#CardCorner: 1978 Topps Dave Heaverlo

Part of the CARD CORNER series
Written by: Bruce Markusen

Hall of Fame staffers are also baseball fans and love to share their stories. Here is a fan's perspective from Cooperstown.

The third base dugout at Candlestick Park was a popular vantage point for cards in Topps’ 1978 set.

It’s always easy to pick out Candlestick during this era; the faded artificial turf, the metal fence, and the 375-foot marker in right field help make these dead giveaways for “The Stick,” whose cold winds made it one of the least-favored parks among players of that era. Taken during actual games in 1977, these Candlestick shots not only captured several members of the San Francisco Giants (including Darrell Evans, Jim Barr and Ed Halicki), but also provided imagery for several opposing players, including Rich “Goose” Gossage, Bruce Kison and Jim Lonborg. (The Kison card has been profiled in an earlier edition of Card Corner.)

Autographed Baseball Card

Receive a baseball card autographed by a Hall of Famer with a gift of $1,000 or more. Your choice of Rollie Fingers, Goose Gossage or Ozzie Smith.

Sponsor a Baseball Card Drawer

Have your name listed on a plaque on one of the high-capacity card drawers within the Shoebox Treasures exhibit with a gift of $5,000 or more. Also includes autographed baseball card and name listed on exhibit credit panel.

Among the Giants to be featured in this informal subset of cards was a relatively little known but colorful pitcher named Dave Heaverlo. A right-handed reliever, Heaverlo was perhaps best known for three things: Throwing sidearm, sporting a Fu Manchu mustache at times and having a shaved head. Only one of those characteristics is in evidence on the card. Based on the angle of his arm, we can see the beginnings of Heaverlo’s sidearm/three-quarters delivery. But there is no mustache yet, and his head is still full of dark hair, which we can see popping out from underneath his black Giants cap. Heaverlo wouldn’t adopt the shaved look until later, at a time when few players dared apply a razor to their scalps.

Dave Heaverlo's 1978 Topps card features his distinctive sidearm delivery shot from the third base dugout at Candlestick Park. (Milo Stewart Jr./National Baseball Hall of Fame and Museum)

Heaverlo also became a source of debate among young fans of the 1970s. How exactly do you pronounce his last name? I and my friends had always assumed that it was pronounced HEAVE-er-loh, which was an especially apt pronunciation for a pitcher. But I heard other fans refer to him as HEV-er-loh, which was not as fun. It turns out that both groups of fans were wrong; the name is actually pronounced HAVE-er-loh, as I was informed not that long ago.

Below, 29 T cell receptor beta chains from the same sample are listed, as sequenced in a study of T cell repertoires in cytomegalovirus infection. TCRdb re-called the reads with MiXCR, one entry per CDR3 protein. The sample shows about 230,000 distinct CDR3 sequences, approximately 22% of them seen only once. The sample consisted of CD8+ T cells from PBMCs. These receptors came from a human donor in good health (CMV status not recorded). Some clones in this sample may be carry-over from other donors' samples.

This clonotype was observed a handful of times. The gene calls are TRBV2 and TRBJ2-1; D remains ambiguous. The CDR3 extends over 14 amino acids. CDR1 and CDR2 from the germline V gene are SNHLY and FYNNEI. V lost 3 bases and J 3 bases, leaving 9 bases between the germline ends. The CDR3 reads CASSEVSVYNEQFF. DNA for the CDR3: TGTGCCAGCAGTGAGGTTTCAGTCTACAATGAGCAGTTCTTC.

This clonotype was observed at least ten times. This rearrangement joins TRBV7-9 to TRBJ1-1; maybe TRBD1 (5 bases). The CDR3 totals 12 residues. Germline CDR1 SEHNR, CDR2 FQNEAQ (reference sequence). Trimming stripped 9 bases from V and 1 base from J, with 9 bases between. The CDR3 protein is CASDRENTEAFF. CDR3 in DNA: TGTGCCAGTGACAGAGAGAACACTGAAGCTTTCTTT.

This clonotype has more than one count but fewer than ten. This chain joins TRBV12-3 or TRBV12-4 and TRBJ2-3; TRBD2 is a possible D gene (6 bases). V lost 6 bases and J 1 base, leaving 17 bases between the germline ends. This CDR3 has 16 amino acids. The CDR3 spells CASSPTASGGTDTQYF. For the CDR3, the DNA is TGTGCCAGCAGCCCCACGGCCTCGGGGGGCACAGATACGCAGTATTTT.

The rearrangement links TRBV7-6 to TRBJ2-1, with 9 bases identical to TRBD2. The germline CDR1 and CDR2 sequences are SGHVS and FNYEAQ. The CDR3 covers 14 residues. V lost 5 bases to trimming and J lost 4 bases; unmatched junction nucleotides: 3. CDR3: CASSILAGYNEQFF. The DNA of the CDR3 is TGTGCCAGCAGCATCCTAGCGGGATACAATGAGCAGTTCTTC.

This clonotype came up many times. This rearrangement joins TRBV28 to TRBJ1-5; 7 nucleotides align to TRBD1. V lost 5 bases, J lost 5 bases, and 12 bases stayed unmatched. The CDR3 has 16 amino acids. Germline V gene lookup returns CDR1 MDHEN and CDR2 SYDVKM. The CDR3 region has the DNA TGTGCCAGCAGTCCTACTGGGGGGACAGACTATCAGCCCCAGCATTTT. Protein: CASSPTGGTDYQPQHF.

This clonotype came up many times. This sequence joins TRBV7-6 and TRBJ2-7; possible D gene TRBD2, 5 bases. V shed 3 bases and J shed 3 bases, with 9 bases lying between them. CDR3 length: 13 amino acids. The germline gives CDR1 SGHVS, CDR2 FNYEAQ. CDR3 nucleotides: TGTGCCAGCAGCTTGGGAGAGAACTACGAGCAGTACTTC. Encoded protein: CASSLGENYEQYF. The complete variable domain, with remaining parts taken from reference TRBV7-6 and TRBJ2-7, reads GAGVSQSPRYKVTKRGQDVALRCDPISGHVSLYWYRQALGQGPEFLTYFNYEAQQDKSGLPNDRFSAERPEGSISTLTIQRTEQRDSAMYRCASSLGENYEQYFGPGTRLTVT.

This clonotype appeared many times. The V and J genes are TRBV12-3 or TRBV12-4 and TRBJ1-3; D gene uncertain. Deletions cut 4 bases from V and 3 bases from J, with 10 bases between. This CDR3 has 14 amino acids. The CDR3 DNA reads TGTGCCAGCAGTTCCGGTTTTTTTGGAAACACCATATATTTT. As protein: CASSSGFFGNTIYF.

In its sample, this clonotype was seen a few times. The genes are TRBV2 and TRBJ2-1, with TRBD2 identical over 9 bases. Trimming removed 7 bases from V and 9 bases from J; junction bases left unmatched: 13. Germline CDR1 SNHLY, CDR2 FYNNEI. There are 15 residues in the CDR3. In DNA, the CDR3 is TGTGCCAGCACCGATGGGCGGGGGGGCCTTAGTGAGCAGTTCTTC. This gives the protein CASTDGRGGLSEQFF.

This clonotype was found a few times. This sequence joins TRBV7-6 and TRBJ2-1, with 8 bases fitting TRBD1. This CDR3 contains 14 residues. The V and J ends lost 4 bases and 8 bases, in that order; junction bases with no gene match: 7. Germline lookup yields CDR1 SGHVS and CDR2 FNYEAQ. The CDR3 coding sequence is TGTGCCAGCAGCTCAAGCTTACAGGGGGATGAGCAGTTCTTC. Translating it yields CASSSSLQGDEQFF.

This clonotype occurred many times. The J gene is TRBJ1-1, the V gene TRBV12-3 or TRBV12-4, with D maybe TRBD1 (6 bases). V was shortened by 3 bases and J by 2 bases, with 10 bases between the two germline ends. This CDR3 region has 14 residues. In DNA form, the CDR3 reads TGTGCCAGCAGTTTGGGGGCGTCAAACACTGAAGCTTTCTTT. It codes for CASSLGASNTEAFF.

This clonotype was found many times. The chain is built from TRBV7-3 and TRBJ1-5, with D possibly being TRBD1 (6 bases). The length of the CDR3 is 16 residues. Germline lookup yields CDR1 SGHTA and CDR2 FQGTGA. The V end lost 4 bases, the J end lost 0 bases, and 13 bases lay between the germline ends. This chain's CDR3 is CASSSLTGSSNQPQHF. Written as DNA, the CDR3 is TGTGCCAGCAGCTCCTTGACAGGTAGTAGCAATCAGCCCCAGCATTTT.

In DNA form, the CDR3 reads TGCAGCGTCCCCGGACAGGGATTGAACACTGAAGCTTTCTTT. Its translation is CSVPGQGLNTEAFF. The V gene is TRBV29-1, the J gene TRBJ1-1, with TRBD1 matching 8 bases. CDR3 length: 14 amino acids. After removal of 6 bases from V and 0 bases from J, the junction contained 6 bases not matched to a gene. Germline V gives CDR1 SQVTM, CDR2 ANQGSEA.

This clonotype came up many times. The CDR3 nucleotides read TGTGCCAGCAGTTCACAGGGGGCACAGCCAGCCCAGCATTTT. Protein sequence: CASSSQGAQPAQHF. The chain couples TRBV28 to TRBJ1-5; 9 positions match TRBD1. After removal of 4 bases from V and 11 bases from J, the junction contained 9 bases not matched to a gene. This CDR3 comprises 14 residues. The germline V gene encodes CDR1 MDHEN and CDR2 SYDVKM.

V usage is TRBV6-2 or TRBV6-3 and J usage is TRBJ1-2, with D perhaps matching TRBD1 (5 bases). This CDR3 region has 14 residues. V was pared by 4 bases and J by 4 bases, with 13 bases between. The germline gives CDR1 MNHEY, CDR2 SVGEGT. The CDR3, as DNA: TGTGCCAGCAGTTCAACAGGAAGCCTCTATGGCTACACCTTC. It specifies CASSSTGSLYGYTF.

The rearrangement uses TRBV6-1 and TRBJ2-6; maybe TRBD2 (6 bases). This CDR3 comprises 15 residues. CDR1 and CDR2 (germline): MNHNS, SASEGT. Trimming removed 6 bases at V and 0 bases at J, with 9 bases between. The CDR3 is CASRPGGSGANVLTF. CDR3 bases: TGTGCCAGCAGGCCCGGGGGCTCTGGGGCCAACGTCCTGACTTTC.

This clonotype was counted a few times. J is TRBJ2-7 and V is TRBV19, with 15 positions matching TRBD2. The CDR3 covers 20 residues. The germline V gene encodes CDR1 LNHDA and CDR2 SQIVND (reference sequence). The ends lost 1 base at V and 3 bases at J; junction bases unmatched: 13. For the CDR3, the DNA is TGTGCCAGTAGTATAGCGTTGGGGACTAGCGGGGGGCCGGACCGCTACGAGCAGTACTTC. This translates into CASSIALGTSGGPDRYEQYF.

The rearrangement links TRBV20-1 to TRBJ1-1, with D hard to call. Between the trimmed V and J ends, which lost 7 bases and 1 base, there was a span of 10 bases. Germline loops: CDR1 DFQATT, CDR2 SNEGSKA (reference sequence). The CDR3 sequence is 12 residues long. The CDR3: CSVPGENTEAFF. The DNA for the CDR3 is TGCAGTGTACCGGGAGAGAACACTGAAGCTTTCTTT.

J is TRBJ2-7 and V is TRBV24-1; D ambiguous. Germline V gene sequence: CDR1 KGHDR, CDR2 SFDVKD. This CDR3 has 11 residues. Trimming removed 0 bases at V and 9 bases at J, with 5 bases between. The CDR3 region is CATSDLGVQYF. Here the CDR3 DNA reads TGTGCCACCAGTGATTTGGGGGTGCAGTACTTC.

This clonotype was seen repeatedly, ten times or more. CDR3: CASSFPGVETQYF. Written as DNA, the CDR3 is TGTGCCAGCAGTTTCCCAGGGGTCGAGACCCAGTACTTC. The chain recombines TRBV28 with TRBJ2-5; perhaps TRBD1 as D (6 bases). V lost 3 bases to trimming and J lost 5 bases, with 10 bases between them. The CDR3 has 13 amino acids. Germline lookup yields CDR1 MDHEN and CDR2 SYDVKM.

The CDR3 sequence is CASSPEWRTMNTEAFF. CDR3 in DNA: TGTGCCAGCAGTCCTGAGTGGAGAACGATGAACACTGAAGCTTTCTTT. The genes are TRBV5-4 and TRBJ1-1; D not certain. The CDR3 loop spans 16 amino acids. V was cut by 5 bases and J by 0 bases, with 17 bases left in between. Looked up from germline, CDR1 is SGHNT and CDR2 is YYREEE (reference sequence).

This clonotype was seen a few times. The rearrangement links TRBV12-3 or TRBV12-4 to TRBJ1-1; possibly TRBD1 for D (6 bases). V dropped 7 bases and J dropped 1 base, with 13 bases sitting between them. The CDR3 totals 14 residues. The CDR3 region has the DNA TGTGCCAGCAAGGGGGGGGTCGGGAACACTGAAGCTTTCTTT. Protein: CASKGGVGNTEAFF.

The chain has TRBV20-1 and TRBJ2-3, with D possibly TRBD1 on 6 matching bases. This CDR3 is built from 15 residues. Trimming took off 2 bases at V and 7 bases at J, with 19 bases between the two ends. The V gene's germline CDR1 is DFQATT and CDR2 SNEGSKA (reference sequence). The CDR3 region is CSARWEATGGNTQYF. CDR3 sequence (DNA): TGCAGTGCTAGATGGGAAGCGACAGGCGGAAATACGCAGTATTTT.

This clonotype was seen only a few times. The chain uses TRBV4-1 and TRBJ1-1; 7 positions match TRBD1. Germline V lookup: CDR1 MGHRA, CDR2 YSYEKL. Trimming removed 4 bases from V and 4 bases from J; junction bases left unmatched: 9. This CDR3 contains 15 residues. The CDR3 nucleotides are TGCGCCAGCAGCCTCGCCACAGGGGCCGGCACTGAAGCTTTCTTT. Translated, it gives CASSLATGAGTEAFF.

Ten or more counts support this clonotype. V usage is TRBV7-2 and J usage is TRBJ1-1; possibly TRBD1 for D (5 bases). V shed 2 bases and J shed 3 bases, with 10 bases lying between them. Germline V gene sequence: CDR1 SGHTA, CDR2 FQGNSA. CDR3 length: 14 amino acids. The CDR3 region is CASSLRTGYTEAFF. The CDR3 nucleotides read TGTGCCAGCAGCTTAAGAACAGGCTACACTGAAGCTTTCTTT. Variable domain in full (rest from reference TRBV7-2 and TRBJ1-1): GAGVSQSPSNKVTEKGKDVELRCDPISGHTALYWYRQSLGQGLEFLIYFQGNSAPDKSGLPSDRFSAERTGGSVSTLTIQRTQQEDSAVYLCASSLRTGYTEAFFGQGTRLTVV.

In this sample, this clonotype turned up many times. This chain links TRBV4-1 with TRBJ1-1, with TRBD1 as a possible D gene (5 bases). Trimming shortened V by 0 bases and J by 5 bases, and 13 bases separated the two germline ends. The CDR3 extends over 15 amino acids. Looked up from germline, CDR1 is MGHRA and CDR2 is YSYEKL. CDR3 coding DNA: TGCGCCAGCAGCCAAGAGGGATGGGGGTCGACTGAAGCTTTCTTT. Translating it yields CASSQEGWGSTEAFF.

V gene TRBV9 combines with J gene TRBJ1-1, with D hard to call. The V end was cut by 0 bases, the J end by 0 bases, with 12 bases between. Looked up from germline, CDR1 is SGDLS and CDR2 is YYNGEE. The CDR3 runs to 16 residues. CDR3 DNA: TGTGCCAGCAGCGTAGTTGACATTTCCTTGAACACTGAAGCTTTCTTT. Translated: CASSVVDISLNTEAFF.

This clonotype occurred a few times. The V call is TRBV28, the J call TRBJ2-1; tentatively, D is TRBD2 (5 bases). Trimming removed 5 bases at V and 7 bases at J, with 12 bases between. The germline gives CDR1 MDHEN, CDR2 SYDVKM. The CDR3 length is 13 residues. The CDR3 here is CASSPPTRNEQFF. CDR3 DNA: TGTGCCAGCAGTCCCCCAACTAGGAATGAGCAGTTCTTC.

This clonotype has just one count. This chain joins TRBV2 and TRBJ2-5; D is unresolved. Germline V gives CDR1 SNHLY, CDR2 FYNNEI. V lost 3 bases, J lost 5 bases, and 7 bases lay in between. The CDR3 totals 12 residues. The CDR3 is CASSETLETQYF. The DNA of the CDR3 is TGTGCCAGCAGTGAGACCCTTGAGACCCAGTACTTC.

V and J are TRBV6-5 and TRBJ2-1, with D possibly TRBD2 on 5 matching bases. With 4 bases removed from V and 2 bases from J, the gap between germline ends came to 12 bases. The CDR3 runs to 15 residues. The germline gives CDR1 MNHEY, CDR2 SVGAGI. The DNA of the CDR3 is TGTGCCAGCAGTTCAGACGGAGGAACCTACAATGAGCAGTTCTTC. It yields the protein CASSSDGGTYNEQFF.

While it took a while for me to figure out how to pronounce Heaverlo’s name, it didn’t take nearly as long for Heaverlo to make the major leagues after being drafted by the San Diego Padres in 1972. Heaverlo chose not to sign with San Diego, leaving him available for the January phase of the 1973 draft by the Giants. This time Heaverlo did sign, enabling him to begin his professional career that spring. He would spend only two seasons in the minor leagues, making a quick ascent to San Francisco by 1975.

The reverse of Dave Heaverlo's 1978 Topps card. (Milo Stewart Jr./National Baseball Hall of Fame and Museum)

While his minor league tenure was brief, it was also eventful. Late in the 1974 season, Heaverlo was pitching for the Amarillo Giants, San Francisco’s affiliate in the Texas League. Heaverlo and one of his teammates went to a local bar, where a fight broke out. Heaverlo and the other player tried to break up the altercation. As Heaverlo made his way toward the exit of the bar, one of the assailants fired a gun, the bullet striking Heaverlo in the left hand. Tragically, another gunshot left one of the assailants dead. In the meantime, Heaverlo was treated at a local hospital, somewhat fortunate in that he had been wounded only in his left hand, and not his pitching arm.